My own take is that is only the electoral college of the National Sports Federations – whose constitutions are duly approved and recognised by the Registrar of Societies under the Societies Act 1860, the Indian Olympic Association and their respective International Sports Federations – that have the right to decide the tenure of the office bearers and executive committee members.

With the International Olympic Committee making it clear that it is the prerogative of the National Olympic Committee to fix the tenure of its officers and members of the executive body, it is clear that the Ministry of Sport will have to bite the bullet. For, any attempt to curb the tenure through an order would be viewed as external interference and a violation of the principle of autonomy expressed in the Olympic Charter.

Of course, all stakeholders in Indian sport – Ministry of Sport, IOA and its affiliates in all States and Union Territories, National Sports Federations and each of its State Associations, athletes, sponsors, broadcast partners and other media as well as fans – must lend their shoulders to keep the wheel of Indian sport on track rather than work to derail it.

About Rajaraman 453 Articles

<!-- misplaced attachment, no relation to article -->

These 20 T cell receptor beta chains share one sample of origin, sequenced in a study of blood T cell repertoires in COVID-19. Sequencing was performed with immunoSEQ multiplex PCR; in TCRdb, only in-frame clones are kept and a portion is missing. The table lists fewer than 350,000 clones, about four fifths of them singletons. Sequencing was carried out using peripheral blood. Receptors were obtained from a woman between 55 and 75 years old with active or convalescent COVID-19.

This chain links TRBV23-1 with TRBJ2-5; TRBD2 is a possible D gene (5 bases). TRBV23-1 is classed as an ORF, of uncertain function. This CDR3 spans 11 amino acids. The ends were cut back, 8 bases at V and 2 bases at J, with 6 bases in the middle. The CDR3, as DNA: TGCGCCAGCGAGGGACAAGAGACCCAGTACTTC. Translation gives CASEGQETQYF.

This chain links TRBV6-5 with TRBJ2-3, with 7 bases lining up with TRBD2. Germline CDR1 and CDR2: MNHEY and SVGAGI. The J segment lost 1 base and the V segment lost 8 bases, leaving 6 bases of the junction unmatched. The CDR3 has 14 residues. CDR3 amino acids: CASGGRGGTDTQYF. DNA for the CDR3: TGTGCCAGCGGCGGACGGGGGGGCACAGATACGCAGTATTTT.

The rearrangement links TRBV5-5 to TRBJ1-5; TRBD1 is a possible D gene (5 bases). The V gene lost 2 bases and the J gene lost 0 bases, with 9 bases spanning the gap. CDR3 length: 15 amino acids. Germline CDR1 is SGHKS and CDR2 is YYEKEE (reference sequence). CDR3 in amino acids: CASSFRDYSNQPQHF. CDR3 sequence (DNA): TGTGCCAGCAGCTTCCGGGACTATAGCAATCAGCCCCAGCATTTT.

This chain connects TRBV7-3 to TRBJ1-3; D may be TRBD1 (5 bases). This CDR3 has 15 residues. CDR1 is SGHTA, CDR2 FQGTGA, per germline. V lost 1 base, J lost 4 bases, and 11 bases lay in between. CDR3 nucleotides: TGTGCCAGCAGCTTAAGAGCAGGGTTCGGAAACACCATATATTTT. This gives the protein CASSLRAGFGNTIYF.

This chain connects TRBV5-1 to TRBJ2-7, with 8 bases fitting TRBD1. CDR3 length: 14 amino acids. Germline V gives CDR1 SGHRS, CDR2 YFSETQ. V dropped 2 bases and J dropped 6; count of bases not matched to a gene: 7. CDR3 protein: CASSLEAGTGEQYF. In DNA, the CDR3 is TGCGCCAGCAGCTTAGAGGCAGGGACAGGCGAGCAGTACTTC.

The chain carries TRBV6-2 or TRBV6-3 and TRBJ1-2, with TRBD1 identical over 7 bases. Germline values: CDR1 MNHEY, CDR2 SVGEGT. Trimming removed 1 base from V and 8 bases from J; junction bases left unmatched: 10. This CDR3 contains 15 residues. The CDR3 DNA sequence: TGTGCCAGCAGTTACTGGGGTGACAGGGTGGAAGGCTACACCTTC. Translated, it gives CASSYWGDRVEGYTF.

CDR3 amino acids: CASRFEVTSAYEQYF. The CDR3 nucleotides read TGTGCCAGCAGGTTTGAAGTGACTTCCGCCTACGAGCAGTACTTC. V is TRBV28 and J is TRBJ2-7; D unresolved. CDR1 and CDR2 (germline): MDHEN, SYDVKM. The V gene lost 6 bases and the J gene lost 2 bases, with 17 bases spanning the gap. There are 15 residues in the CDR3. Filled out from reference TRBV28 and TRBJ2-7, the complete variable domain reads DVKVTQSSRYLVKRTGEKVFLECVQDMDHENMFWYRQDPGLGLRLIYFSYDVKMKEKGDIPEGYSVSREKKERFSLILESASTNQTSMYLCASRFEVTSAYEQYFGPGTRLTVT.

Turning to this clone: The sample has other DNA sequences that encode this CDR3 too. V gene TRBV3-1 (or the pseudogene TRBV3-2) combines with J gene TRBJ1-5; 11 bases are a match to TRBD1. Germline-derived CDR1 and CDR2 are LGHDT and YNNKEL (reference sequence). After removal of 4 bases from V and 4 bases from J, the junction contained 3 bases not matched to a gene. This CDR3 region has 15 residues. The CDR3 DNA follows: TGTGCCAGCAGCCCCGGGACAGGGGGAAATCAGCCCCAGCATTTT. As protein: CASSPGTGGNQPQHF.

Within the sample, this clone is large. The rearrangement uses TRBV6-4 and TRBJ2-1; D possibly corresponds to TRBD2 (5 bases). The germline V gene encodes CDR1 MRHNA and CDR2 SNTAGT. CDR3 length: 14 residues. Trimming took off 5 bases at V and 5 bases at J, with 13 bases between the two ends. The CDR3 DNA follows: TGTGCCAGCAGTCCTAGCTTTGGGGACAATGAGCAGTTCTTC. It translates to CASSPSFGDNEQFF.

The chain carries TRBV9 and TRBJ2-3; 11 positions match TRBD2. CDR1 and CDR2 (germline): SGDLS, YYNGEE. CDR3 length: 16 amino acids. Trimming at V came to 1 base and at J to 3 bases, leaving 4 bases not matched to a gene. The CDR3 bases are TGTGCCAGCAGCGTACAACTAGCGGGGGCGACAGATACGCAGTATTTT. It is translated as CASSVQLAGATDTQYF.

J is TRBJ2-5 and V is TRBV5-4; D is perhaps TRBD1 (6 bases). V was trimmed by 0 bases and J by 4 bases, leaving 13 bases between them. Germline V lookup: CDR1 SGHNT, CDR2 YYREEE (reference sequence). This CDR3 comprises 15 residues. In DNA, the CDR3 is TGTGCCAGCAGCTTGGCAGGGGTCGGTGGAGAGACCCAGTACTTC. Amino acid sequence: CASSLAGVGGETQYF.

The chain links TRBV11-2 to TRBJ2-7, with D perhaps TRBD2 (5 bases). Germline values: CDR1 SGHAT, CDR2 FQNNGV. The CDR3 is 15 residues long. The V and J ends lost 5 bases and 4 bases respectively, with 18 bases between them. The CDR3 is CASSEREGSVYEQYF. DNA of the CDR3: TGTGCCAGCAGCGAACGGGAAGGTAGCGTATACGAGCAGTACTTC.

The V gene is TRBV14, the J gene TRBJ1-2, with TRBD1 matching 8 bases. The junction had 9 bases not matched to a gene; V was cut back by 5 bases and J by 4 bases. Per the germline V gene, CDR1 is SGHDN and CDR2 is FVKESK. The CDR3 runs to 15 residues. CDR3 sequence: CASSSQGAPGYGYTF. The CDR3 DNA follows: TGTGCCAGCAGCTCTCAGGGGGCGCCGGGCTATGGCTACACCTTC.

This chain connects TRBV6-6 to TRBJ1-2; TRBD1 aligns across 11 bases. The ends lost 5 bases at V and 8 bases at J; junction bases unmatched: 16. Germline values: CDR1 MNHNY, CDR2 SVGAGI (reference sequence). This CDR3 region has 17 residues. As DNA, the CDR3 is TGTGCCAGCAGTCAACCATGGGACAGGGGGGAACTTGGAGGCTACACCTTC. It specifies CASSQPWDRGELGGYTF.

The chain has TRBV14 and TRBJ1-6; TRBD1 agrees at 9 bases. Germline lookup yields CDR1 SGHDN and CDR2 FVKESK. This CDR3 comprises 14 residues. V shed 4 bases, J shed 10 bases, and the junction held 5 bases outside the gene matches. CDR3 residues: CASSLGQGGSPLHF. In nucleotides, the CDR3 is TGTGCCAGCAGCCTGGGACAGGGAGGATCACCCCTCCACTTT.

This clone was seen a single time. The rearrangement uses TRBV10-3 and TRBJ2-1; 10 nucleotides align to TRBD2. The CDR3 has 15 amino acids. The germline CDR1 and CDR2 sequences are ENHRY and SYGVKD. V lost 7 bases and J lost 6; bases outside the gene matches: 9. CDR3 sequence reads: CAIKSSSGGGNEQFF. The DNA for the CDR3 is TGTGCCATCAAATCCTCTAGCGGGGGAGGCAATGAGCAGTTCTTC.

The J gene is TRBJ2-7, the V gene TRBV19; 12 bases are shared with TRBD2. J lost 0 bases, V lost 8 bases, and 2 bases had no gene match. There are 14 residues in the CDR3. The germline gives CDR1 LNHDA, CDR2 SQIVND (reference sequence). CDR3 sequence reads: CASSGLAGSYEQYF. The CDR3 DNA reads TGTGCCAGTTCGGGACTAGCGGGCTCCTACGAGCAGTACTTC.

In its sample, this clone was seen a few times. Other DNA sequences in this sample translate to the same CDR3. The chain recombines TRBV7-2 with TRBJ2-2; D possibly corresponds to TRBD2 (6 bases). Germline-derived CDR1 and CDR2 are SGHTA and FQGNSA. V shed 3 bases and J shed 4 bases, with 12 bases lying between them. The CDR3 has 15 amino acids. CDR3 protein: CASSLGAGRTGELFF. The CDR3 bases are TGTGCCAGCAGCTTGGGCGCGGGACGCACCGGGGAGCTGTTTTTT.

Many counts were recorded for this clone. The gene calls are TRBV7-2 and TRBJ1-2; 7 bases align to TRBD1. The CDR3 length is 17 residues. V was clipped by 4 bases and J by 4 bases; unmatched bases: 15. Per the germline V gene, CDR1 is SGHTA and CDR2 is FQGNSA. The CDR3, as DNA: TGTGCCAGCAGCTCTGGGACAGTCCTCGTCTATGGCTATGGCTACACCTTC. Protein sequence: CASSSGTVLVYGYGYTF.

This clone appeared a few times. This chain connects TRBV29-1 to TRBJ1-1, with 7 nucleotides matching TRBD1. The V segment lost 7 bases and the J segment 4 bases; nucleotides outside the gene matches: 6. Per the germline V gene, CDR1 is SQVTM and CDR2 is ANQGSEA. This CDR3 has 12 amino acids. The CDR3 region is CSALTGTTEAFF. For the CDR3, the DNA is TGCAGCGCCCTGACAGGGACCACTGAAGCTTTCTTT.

Born on March 10, 1961 in Hyderabad, I wanted to be an electronics engineer but my focus on cricket and basketball at school and junior college meant that I missed qualifying from the entrance examination. I led the School and Junior College basketball teams. I then decided he would be sports a journalist like my father, Mr N Ganesan. While I graduated in commerce from the Badruka College of Arts and Commerce, I also spent more time in sports, representing Andhra Pradesh in the National Basketball Championship in 1980 and Osmania University in 1981-82. I joined the 1981-82 batch of Osmania Univeristy's Bachelor in Communication and Journalism. I missed the gold medal by 0.6 per cent and was pursuing the Masters' degree when The Hindu offered me a job as Sub-Editor in Madras. I took up The Hindu assignment on March 17, 1983. Though my job entailed editing functions only, I got to cover the annual Sholavaram motor racing grands prix in 1985 and 1986 and the Himalayan Rally in 1985 when my photographs also found expression in The Sportstar. I left The Hindu in November 1986 to join Press Trust of India as Sports Reporter in Hyderabad. I was called to New Delhi to report on the World Table Tennis Championship in March 1987. I covered a variety of events, including the SAF Games in Calcutta in 1987 and Islamabad in 1989. I ventured to Delhi in July 1992 when I joined The Pioneer as a Senior Reporter/Sub-Editor (Sports). My cricket writing skills came to the fore when I was deputed to write on India's tour of Sri Lanka in July-August 1993. I was rewarded with a promotion as Deputy Sports Editor in 1995. The departure of the Sports Editor in January 1996 saw me hold charge. A good performance during the 1996 World Cup cricket and the Olympic Games in Atlanta - when The Pioneer brought out a four-page supplement every day saw me being confirmed as Sports Editor in August 1996. The Hindustan Times, Delhi's largest newspaper, appointed me as Associate Editor (Sports) in January 1997. I conceived and launched a weekly colour supplement, Sport during the World Cup football finals in 1998. I covered the 1998 Asian Games in Bangkok and the 1999 World Cup cricket in England. I left the Hindustan Times on February 23, 2000 to take up position as Editor, www.cricketnext.com on February 26 and can claim with pride that I played no mean role in building a good site that is rated among the best cricket news sites. Besides, a number of TV channels – NDTV, Star News, Doordarshan, CNBC, Zee News – and radio stations like BBC, SABC and ABC have invite me to in-studio discussions on cricket. In 2001, I authored a book, Match-fixing: The Enemy Within (Har Anand Publications). I joined www.espnstar.com as Senior Editor in June 2001 and worked for two years, helping it transform from a corporate website to a respected sports site and playing a role in driving the hugely popular online fantasy cricket game, Super Selector. I left the website to pursue life as a freelance writer and consultant, editing the Afro-Asian Games Observer in Hyderabad in October-November 2003 and helping the Board of Control for Cricket in India's Communication Committee. I joined the respected weekly magazine Outlook as Senior Special Correspondent in April 2005 and worked there till September 2007, with a story highlighting Sunil Gavaskar's minimal contribution to Indian cricket after his retirement being one of the best in my career. For a year, till Sept 30, 2008, I was Sports Editor, Samay, Sahara India's National news channel. I live in New Delhi with my wife Sudha and daughter Priya and after a short stint with www.iplt20.com and www.t20.com, I am now consultant with the Organising Committee Commonwealth Games 2010 Delhi (28° 40' 0 N, 77° 13' 0 E) lending my shoulder to the wheel that will make India a hugely popular sports destination.